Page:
"In this circumstance, that's about as cruel as you could possibly be," Blunt said.
Another senator, Roger Wicker, R-Miss., helped win approval in June from the 57-nation Organization for Security and Cooperation in Europe for a resolution condemning "indiscriminate disruption of inter-country adoptions already in progress."
Last week, Wicker was among a group of senators who discussed international adoption with Secretary of State John Kerry. Wicker said he suggested that the Obama administration include on the U.S. delegation to the Sochi Olympics an American citizen who was born in Russia and raised in the U.S. by adoptive parents.
"It would make a statement that we want to raise the visibility of this issue," he said, evoking the prospect of the ban being discussed during telecasts of the opening ceremonies.
The State Department, which oversees some aspects of international adoption, held monthly conferences through July with families affected by the ban, then discontinued them for lack of new developments. However, department officials said they have continued to raise the issue with the Russians and are now planning one more outreach meeting with the U.S. families.
Developments related to the ban have been followed closely by some American parents who'd previously adopted children from Russia.
Among them is Tina Traster of Valley Cottage, N.Y., who is writing a book, "Rescuing Julia Twice," about the sometimes wrenching challenges that she and her husband faced after adopting an 8-month-old girl from a Siberian orphanage 11 years ago.
It took years for the couple to conclude that Julia had a condition known as reactive attachment disorder that limited her sociability and emotional outreach.
"We've made it our life's work to make her as grounded and stable and attached as possible," Traster said. "But these children are different... The journey is complicated. It's heartbreaking at times."
While Traster would like Russia to lift the ban, she also hopes the dispute helps educate more Americans about the challenges of adopting children with emotional difficulties, as was often the case with Russian orphans.
"Often the prospective adoptive parents are unprepared and under-schooled about how to raise these children who've begun their lives in orphanages," she said, urging specialized training for teachers and pediatricians as well as for parents.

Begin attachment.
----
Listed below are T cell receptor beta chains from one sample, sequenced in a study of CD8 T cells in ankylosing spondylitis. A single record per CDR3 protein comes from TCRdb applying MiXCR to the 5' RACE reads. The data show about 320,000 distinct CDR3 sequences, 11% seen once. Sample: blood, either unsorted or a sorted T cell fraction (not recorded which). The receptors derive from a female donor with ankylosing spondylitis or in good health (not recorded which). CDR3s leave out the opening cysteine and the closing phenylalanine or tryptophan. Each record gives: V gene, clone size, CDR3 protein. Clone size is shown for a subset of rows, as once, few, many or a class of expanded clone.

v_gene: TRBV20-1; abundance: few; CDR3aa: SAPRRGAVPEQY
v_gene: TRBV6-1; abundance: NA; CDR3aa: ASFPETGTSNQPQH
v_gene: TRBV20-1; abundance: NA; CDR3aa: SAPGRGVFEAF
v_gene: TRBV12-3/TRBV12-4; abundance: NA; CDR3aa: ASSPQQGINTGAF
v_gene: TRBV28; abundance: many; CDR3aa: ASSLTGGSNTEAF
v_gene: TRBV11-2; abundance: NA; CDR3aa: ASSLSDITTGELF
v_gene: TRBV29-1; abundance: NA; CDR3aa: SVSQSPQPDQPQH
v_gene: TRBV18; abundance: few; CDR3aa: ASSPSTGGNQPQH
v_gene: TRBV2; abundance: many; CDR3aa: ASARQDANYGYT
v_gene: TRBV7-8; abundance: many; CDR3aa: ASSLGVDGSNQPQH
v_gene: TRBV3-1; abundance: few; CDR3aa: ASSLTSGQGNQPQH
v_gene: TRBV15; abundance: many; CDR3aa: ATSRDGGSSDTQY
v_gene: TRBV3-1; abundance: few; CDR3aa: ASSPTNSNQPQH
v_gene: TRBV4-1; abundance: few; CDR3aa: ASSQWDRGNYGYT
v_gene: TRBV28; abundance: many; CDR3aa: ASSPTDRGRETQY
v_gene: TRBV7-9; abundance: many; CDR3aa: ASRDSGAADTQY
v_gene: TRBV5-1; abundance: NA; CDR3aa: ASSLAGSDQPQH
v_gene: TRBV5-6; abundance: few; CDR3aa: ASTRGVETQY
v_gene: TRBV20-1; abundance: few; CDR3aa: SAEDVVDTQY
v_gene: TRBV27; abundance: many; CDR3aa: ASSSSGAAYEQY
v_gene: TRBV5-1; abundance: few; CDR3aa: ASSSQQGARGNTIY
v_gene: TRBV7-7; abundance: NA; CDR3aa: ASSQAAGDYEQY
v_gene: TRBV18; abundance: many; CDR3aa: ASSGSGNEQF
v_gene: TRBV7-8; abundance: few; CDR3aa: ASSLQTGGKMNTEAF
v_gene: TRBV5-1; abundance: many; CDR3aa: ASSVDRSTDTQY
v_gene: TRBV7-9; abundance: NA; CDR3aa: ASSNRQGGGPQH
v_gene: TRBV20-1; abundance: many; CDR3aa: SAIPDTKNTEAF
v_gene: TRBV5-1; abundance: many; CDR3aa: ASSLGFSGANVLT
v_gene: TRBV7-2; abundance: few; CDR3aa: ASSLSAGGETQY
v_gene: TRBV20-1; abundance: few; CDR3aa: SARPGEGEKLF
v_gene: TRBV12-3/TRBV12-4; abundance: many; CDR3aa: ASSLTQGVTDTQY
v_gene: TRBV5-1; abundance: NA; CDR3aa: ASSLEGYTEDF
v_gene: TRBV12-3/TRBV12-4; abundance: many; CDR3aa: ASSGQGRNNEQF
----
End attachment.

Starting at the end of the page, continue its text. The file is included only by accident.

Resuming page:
Jane Waldman and Mark Braverman of Levittown, N.Y., adopted a nearly 4-year-old girl from a Russian orphanage in 2004 despite warnings that the child, Elaina, had fetal alcohol syndrome.
"We fell in love with her on our first trip," Waldman said. "Even with challenges, we wanted her."
Over the ensuing years, tutors, behavioral therapists and speech therapists worked with Elaina, helping her overcome many of the impediments that had delayed her development.
Now in 7th grade, Elaina is thriving, according to her mother, with many friends and a spot on a local swim team.
Waldman is frustrated that stories of troubled adoptions in the U.S. have gained prominence in Russia, while less attention is paid to the fact that most adoptions of Russian children go well.
"Yes, there are some horror stories," she said. "But Americans, properly screened, can provide wonderful, loving homes for those children who otherwise have little hope."
Elaina, answering questions by email, said she hopes for a career working with animals, perhaps as a veterinary technician.
As for the ban, Elaina wrote, "I think it is sad because I want other Russian kids to have the same chance at finding a great, forever family in America as I did."
Associated Press writer Maria Danilova in Moscow contributed to this report.
Follow David Crary on Twitter at http://twitter.com/CraryAP
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